Dissident Muslims Are the West’s Best Allies in the War on Jihadism

Just as dissidents living in the Soviet Union and its Warsaw Pact satellites played a key role in bringing about the fall of Communism, so, too, writes Giulio Meotti, can Muslims who speak out against radical Islamism help bring about the victory of democratic liberalism. Meotti describes some of the most prominent of these brave individuals:

Many of these dissidents are women. Shukria Barakzai, an Afghan politician and journalist, declared war on Islamic fundamentalists after the Taliban’s religious police beat her for daring to walk without a male escort. A suicide bomber blew himself up near her car, killing three. Kadra Yusuf, a Somali journalist, infiltrated Oslo’s mosques to denounce the imams, especially regarding female genital mutilation, which is not even required by the Quran or the hadith (post-Quranic traditions). . . .

[I]n France, Hassen Chalghoumi, the courageous imam of Drancy, preaches while wearing a bullet-proof vest. When he goes out on the street, he is accompanied by five police officers with semiautomatic weapons. This is not outside Baghdad’s Green Zone; this is in the heart of Paris. Chalghoumi backed the ban on burkas, made an unprecedented visit to Jerusalem’s Holocaust memorial, paid tribute to the victims of the Charlie Hebdo killings, and favored a dialogue with French Jews. . . .

In Italy, an Egyptian-born writer, Magdi Cristiano Allam, is protected by bodyguards for having criticized political Islam. As the deputy editor of Italy’s leading newspaper, Corriere della Sera, Mr. Allam published a book whose title alone was enough to endanger his life: Viva Israele. . . .

The Palestinian blogger Walid Husayin is also a rarity. Jailed for “satirizing the Quran,” he recently published a book in France about his experience in the Palestinian territories, where his “atheism” nearly cost him his life.

Read more at Gatestone

More about: European Islam, Islam, Moderate Islam, Palestinian Authority, Religion & Holidays, Soviet Union, Women in Islam


Why Egypt Fears an Israeli Victory in Gaza

While the current Egyptian president, Abdel Fattah el-Sisi, has never been friendly to Hamas, his government has objected strenuously to the Israeli campaign in the southernmost part of the Gaza Strip. Haisam Hassanein explains why:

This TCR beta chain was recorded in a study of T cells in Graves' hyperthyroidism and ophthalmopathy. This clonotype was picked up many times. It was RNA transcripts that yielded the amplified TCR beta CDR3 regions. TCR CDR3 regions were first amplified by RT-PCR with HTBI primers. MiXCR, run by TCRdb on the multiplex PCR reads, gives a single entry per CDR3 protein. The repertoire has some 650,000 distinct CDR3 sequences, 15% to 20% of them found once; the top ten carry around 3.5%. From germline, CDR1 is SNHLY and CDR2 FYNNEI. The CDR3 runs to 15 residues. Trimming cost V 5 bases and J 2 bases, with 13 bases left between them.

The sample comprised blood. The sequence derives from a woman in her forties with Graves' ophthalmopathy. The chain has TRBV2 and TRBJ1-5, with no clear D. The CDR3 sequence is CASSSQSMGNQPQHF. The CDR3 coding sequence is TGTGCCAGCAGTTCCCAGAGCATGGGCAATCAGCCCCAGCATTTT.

Cairo has long been playing a double game, holding Hamas terrorists near while simultaneously trying to appear helpful to the United States and Israel. Israel taking control of Rafah threatens Egypt’s ability to exploit the chaos in Gaza, both to generate profits for regime insiders and so Cairo can pose as an indispensable mediator and preserve access to U.S. money and arms.

Egyptian security officials have looked the other way while Hamas and other Palestinian militants dug tunnels on the Egyptian-Gaza border. That gave Cairo the ability to use the situation in Gaza as a tool for regional influence and to ensure Egypt’s role in the Palestinian-Israeli conflict would not be eclipsed by regional competitors such as Qatar and Turkey.

Some elements close to the Sisi regime have benefited from Hamas control over Gaza and the Rafah crossing. Media reports indicate an Egyptian company run by one of Sisi’s close allies is making hundreds of millions of dollars by taxing Gazans fleeing the current conflict.

Moreover, writes Judith Miller, the Gaza war has been a godsend to the entire Egyptian economy, which was in dire straits last fall. Since October 7, the International Monetary Fund has given the country a much-needed injection of cash, since the U.S. and other Western countries believe it is a necessary intermediary and stabilizing force. Cairo therefore sees the continuation of the war, rather than an Israeli victory, as most desirable. Hassanein concludes:

Adding to its financial incentive, the Sisi regime views the Rafah crossing as a crucial card in preserving Cairo’s regional standing. Holding it increases Egypt’s relevance to countries that want to send aid to the Palestinians and ensures Washington stays quiet about Egypt’s gross human-rights violations so it can maintain a stable flow of U.S. assistance and weaponry. . . . No serious effort to turn the page on Hamas will yield the desired results without cutting this umbilical cord between the Sisi regime and Hamas.

Read more at Washington Examiner

More about: Egypt, Gaza War 2023, U.S. Foreign policy